Wear of this nature on the tangs IS NOT normal, it indicates that there is a problem with the thrust bearing. The problem may well be, as you said, due to excessive clutch use and therefore causing the bearing to overheat and use up all it's "high temperature grease" lubricant and run dry but in "normal" applications there should be little if any erosion of the spring tangs.

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The mad rabbit may well be right, there are very few traffic jams out my way and I never ride the clutch other than hill starts. In fact Julie and I mutter "bloody traffic" if we so much as see another vehicle during the 6 weeks we get away annually into the desert but it your traffic is that bad, and you are getting that degree of wear then you should be looking to replace your thrust bearings and/or clutch assy on a more regular basis.

I would also be looking long and hard at the make and style and manufacturing quality of the bearing you install and certainly not using one out of a "blue bag".

My Disco has dome well over 180,000 k's on this heavy duty clutch assembly and there is only a trace contact mark on the tines.

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Thanks gents. It's all back together now. New bearing was a Bearmach supplied 'RHP' branded one, not the Britpart cheapo! Seemed good to my untrained eye, though it is less free spinning than the old one. The old bearing had a lot of play side-to-side which can't have been doing it any favours. New clutch is a Valeo item (the 130 spec one that is generally fitted), old one was marked Borg and Beck as well as AP. Also changed the clutch fork and slipper pads for good measure.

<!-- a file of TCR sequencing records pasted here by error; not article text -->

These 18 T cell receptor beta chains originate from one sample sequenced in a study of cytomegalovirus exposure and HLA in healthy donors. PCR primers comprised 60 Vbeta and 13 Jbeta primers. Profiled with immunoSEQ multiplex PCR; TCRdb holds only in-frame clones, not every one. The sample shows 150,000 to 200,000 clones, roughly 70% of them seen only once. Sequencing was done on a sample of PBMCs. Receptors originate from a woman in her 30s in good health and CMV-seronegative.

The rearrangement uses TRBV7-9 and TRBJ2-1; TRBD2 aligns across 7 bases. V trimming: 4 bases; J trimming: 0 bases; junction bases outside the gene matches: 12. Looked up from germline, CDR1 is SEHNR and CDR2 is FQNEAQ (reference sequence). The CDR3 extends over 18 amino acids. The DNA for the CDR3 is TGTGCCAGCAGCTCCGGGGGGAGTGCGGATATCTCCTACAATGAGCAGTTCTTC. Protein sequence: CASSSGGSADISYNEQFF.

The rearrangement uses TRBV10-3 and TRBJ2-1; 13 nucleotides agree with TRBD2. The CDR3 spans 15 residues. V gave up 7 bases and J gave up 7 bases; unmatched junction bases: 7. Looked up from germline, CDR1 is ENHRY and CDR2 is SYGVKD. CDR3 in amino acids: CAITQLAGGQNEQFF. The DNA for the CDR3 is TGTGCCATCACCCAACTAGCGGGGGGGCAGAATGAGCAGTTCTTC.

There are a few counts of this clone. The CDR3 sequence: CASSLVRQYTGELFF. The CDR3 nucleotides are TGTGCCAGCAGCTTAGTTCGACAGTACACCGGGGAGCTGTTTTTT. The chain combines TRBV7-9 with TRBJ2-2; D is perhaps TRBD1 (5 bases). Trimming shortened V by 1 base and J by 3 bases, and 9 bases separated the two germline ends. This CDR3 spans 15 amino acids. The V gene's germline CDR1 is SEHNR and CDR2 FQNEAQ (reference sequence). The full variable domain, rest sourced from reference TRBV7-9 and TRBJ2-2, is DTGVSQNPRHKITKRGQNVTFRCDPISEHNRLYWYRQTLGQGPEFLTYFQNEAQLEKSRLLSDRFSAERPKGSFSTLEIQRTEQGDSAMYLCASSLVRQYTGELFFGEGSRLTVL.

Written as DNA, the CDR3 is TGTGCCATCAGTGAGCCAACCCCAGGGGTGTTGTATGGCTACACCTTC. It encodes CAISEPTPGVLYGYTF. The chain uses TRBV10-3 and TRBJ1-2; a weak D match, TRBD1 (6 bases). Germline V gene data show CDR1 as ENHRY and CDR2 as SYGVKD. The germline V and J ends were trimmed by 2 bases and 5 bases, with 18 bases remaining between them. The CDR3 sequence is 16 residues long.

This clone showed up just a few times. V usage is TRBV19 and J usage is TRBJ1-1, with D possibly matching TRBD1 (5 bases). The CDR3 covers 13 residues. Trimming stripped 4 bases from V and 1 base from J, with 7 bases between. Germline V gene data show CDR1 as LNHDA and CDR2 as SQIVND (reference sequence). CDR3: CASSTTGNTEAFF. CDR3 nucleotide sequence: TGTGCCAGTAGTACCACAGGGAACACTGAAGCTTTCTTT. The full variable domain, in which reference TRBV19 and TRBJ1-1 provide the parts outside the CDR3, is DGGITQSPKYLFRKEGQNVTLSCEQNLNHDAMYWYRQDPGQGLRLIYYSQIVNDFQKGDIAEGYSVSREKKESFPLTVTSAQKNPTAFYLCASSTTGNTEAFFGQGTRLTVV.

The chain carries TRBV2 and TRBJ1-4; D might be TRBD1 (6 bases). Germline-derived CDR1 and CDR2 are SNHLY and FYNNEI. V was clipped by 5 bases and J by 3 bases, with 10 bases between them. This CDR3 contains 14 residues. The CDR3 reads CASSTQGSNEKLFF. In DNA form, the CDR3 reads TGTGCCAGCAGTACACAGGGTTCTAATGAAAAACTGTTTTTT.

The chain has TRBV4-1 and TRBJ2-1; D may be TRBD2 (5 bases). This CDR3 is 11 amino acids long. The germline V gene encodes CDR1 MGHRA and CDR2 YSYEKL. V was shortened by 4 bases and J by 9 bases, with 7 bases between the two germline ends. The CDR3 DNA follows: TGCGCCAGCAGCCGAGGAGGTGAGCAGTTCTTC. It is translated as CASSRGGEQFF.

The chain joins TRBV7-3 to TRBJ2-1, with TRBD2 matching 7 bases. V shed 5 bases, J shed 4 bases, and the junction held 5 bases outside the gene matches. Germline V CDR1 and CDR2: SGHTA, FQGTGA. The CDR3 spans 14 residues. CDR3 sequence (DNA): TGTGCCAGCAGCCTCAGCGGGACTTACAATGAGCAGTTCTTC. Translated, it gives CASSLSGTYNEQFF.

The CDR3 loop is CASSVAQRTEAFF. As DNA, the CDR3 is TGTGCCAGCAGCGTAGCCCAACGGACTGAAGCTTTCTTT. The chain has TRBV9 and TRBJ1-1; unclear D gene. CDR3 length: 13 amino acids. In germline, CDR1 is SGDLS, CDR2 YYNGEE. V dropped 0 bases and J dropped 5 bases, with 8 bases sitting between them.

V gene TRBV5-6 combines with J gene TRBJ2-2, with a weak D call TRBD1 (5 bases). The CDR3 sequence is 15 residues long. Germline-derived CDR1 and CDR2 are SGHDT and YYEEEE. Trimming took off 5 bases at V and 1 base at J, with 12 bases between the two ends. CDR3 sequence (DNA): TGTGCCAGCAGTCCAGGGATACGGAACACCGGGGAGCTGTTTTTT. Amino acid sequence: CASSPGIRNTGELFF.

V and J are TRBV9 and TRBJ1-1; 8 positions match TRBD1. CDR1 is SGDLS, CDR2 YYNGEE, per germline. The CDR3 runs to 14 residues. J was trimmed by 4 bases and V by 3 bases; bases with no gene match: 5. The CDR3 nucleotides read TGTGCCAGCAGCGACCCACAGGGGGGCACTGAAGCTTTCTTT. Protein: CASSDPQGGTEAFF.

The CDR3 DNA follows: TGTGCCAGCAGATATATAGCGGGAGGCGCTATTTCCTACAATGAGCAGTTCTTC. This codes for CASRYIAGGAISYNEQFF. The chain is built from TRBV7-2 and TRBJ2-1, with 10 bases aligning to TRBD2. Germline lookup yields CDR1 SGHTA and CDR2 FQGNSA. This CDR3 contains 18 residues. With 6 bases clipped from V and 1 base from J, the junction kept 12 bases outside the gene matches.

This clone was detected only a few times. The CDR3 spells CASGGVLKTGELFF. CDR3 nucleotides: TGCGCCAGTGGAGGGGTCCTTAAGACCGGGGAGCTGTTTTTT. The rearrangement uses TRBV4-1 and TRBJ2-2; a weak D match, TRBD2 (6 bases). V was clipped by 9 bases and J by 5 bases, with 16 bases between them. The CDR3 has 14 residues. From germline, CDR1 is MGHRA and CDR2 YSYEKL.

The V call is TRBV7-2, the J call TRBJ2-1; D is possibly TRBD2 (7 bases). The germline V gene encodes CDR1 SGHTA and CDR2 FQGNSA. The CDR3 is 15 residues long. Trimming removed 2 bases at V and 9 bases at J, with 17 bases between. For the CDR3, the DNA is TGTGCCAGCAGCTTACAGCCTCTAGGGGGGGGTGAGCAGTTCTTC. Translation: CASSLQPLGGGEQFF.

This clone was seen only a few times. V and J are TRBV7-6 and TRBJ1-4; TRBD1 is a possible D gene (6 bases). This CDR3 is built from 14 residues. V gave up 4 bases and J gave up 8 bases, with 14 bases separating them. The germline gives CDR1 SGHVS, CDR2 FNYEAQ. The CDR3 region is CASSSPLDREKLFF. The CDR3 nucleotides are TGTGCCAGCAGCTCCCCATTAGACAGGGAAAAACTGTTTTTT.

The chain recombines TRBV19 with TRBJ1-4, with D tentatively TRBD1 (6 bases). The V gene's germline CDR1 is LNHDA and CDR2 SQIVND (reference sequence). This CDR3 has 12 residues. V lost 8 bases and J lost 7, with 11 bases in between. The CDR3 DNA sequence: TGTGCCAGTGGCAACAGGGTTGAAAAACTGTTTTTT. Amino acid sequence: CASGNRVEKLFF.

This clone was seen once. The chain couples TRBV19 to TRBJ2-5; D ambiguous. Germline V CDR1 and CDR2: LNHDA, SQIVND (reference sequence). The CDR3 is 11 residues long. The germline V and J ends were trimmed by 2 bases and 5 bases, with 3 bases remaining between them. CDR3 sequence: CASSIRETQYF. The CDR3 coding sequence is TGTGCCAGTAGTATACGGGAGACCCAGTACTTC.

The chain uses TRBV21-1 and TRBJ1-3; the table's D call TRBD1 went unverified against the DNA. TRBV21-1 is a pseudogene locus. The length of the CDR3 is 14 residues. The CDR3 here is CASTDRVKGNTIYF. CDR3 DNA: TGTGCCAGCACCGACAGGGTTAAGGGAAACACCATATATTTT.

Will see how it all works once the vehicle is back together at the end of the week.

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Don't be concerned about it not spinning freely, the bearing is packed with high temperature grease and will give a degree of turning resistance and it's a good sign that there is grease encased in the bearing, once it's installed it will very quickly free up with use.

If it span easily I would be taking it back to the supplier!

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Well it's all working fine I am glad to say.

Amazed how light the clutch is now, I was a bit concerned that using the 130/HD spec friction plate and cover would make the pedal heavier but quite the opposite - it's light as a feather compared to before. And no more creaking from the bellhousing either... happy days :)

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the pressure cover is common to both 200 & 300tdi engines & the older TD, the only part that changes is the friction plate, 130HD has 8 damper springs standard factory fit has 6 damper springs & some non genuine have 4 larger damper springs

just been through the 90/110 parts book ----------

2.5 n/a,TD, 200Tdi & 300Tdi friction plate - factory original fit = FTC2149

Alternative when fitted in 130 models is heavy duty FTC1994 now UQB000130

presuure cover = FTC575 now URB100760 for all the above engines.